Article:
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College versus retirement: How to set your savings priorities.

College may still be years away for your kids, but you may already be saving. In the face of rising tuition costs, many parents are getting a jump on their child’s future now. But what about your own future? Though that, too, may be years away, your retirement is just as important of an investment. Many experts recommend that you save 10 to 15% of your annual income for retirement.1 And many recommend setting aside $40,000 to help cover the costs of a public-college education – or $80,000 for a private college.2 That puts many parents in a dilemma: Do you save first for your retirement or for your child’s college education? The good news is you can do both. Here are a few things to consider as you prioritize these and other savings.

Only you can fund your retirement.

Unless you fall into a substantial and perfectly timed inheritance or win the lottery, your retirement income will be based on what you save and invest. . On the other hand, your child can typically turn to a number of financial options to assist with college costs, including federal grants, scholarships, loans and work-study programs. And remember, if you run out of retirement funds, you may wind up leaning on your kids for support – and that could be more costly than a college loan. As a general rule, you should make retirement your number-one savings priority.

Your retirement fund affects your family’s FAFSA.

Putting more money into your nest egg may actually increase your student’s college aid eligibility. That’s because many schools don’t include your retirement savings when calculating what you’re likely to contribute to college expenses.

Arm yourself with a strategy.

Any time you have multiple financial goals, it’s time to make a plan. Now is no different. There are several strategies for balancing these two goals, and you have to determine which one is best for you. Here are a few options to consider:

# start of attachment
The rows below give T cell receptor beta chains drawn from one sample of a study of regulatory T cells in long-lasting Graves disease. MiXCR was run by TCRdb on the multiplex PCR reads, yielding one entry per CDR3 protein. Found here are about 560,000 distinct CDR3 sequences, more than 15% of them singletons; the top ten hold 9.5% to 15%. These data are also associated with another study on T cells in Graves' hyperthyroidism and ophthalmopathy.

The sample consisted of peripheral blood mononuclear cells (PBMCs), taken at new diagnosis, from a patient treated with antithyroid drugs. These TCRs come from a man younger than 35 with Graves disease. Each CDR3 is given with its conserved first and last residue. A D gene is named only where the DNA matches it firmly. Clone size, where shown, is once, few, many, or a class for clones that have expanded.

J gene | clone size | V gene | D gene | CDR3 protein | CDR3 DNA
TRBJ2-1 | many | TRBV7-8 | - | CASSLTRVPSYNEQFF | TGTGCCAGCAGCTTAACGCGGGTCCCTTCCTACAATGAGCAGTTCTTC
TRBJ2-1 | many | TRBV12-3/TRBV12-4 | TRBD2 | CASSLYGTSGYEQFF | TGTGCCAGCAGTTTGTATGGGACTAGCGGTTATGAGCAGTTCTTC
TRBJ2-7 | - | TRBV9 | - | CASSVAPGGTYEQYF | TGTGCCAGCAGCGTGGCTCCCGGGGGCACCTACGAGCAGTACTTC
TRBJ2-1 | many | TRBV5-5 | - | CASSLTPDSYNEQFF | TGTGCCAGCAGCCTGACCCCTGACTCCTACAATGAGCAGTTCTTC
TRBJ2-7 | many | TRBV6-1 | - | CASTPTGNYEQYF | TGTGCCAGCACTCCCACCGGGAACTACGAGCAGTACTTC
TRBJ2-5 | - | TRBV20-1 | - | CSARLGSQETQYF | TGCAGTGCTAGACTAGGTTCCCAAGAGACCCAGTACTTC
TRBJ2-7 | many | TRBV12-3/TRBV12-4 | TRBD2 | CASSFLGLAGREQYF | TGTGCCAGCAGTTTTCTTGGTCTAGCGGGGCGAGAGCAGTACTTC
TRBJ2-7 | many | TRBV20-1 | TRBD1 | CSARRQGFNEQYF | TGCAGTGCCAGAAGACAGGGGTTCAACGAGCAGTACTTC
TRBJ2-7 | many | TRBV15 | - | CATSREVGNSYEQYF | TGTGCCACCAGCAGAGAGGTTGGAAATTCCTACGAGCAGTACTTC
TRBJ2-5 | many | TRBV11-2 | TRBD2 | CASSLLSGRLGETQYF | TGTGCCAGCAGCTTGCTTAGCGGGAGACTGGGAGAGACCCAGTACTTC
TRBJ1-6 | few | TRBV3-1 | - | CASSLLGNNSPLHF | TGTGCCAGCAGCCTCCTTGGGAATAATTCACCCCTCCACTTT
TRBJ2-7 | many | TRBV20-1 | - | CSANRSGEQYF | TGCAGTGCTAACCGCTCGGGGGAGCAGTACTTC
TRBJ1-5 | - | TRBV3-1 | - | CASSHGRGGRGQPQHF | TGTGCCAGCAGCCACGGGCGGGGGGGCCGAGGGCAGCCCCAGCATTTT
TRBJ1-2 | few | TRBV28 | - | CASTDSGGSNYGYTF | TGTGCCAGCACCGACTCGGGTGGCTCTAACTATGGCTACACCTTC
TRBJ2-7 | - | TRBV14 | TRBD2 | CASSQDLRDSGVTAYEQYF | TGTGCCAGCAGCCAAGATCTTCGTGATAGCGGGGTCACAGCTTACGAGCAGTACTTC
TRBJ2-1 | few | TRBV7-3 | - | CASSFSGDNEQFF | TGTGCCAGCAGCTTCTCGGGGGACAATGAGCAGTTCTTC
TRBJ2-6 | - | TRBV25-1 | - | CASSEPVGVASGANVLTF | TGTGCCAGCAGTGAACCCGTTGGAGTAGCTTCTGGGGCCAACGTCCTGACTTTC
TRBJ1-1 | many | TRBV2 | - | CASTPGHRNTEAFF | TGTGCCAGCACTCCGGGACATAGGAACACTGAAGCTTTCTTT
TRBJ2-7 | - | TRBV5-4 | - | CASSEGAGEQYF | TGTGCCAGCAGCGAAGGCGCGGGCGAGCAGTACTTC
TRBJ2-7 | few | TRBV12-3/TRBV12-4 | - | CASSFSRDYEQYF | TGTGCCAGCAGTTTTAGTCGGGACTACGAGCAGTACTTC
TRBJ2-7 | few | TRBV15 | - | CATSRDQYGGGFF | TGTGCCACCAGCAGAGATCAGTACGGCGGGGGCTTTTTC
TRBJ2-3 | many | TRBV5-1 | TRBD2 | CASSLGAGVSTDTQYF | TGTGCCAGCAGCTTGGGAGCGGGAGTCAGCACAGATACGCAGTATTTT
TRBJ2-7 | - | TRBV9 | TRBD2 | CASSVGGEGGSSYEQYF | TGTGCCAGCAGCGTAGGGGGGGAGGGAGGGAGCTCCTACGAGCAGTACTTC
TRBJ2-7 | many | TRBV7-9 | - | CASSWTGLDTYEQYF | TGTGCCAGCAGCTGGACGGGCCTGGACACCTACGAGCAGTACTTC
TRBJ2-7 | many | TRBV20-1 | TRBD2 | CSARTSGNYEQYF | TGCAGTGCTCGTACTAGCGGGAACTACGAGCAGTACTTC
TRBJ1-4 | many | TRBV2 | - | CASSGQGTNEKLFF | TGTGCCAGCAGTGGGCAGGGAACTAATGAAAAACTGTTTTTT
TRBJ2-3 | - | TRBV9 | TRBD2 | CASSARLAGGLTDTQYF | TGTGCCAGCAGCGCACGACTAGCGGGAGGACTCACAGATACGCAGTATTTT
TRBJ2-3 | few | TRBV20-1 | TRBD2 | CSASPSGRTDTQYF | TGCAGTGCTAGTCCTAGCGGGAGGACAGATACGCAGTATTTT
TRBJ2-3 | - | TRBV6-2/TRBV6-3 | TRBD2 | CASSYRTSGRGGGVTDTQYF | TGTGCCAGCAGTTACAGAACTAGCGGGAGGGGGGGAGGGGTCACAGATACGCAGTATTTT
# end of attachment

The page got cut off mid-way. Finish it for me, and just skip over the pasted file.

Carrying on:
• Contribute enough to your 401(k) account to get the full employer match or maximize contributions to any employer-sponsored retirement account and an IRA. Put the remainder of your savings budget toward college savings.
  • Put 80 percent of your available funds toward retirement and 20 percent to college savings.
  • Start with an even distribution between retirement and college savings. Then, when your child enters college, shift everything to your retirement accounts.

What else are you saving for?

Most likely, you have other financial goals, too – perhaps getting out of debt, buying a home or car or going on a big vacation. How do you fit these additional needs into your savings plan? If you have existing debt, most experts recommend you focus on paying that down first. Make sure to keep the emergency fund built up, especially as your family grows. After that, prioritize other goals based on cost, timeline and importance. Prioritizing your money is never easy. Fortunately, by taking steps today, you are one step closer to sorting things out. It may be helpful to meet with a financial advisor to review your goals and options and determine a plan that works best for you.

  1. How much you need to retire” Jane Bennett Clark, Kiplinger October 2014, accessed Mar. 20, 2017
  2. "How Much Do I Need to Save for College?" Time.com, accessed March 7, 2016